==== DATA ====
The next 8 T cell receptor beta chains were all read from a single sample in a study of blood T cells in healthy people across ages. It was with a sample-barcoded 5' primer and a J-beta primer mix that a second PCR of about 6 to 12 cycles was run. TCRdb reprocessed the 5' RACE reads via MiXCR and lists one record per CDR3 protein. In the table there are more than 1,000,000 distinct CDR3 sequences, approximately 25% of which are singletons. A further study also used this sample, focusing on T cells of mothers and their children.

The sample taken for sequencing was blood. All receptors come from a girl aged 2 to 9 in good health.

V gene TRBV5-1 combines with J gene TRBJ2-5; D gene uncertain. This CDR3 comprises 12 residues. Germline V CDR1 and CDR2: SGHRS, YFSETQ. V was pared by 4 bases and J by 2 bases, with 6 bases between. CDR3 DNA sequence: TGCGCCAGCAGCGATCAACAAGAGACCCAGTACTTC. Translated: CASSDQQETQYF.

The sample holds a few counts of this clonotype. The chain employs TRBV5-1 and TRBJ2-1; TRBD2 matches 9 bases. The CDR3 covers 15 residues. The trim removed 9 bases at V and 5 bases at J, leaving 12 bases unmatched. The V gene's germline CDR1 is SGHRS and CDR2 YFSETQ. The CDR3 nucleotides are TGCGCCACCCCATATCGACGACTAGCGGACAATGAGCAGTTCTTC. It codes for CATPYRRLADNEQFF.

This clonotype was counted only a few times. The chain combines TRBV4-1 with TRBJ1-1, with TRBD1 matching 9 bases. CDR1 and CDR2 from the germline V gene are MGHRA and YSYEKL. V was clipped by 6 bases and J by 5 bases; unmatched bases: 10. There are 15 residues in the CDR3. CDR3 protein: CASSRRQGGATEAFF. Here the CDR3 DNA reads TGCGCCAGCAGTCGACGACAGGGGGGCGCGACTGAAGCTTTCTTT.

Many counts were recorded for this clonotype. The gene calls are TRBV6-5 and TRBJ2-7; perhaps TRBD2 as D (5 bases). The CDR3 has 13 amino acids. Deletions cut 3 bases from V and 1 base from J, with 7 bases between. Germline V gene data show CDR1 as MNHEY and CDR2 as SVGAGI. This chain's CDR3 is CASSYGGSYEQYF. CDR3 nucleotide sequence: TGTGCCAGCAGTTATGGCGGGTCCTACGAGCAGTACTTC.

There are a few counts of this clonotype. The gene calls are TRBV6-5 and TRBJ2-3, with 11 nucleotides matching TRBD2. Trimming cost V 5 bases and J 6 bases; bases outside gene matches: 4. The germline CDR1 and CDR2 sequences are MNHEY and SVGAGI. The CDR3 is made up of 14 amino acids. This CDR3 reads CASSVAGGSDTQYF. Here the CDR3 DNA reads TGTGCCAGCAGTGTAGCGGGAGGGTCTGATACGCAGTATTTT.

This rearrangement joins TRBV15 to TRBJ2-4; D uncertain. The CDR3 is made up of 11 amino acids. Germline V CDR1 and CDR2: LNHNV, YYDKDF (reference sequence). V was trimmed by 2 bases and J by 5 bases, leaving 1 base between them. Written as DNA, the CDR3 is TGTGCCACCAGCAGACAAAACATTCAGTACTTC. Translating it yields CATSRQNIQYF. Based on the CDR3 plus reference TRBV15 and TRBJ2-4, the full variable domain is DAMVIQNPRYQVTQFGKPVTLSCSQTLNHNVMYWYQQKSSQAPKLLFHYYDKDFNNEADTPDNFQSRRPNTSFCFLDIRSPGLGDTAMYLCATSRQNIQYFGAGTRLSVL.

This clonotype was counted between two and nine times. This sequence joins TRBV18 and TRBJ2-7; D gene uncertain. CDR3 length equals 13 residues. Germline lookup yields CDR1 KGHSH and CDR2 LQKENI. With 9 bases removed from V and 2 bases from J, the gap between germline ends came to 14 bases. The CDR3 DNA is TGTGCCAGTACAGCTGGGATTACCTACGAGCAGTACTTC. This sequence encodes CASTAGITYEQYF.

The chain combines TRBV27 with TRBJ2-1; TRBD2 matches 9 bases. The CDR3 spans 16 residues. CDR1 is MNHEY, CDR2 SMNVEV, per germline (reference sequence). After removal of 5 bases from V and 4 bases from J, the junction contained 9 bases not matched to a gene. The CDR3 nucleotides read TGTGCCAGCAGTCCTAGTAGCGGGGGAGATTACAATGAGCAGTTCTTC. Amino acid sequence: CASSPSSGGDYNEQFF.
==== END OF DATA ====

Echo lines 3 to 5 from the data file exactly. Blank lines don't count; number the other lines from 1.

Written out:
V gene TRBV5-1 combines with J gene TRBJ2-5; D gene uncertain. This CDR3 comprises 12 residues. Germline V CDR1 and CDR2: SGHRS, YFSETQ. V was pared by 4 bases and J by 2 bases, with 6 bases between. CDR3 DNA sequence: TGCGCCAGCAGCGATCAACAAGAGACCCAGTACTTC. Translated: CASSDQQETQYF.

The sample holds a few counts of this clonotype. The chain employs TRBV5-1 and TRBJ2-1; TRBD2 matches 9 bases. The CDR3 covers 15 residues. The trim removed 9 bases at V and 5 bases at J, leaving 12 bases unmatched. The V gene's germline CDR1 is SGHRS and CDR2 YFSETQ. The CDR3 nucleotides are TGCGCCACCCCATATCGACGACTAGCGGACAATGAGCAGTTCTTC. It codes for CATPYRRLADNEQFF.

This clonotype was counted only a few times. The chain combines TRBV4-1 with TRBJ1-1, with TRBD1 matching 9 bases. CDR1 and CDR2 from the germline V gene are MGHRA and YSYEKL. V was clipped by 6 bases and J by 5 bases; unmatched bases: 10. There are 15 residues in the CDR3. CDR3 protein: CASSRRQGGATEAFF. Here the CDR3 DNA reads TGCGCCAGCAGTCGACGACAGGGGGGCGCGACTGAAGCTTTCTTT.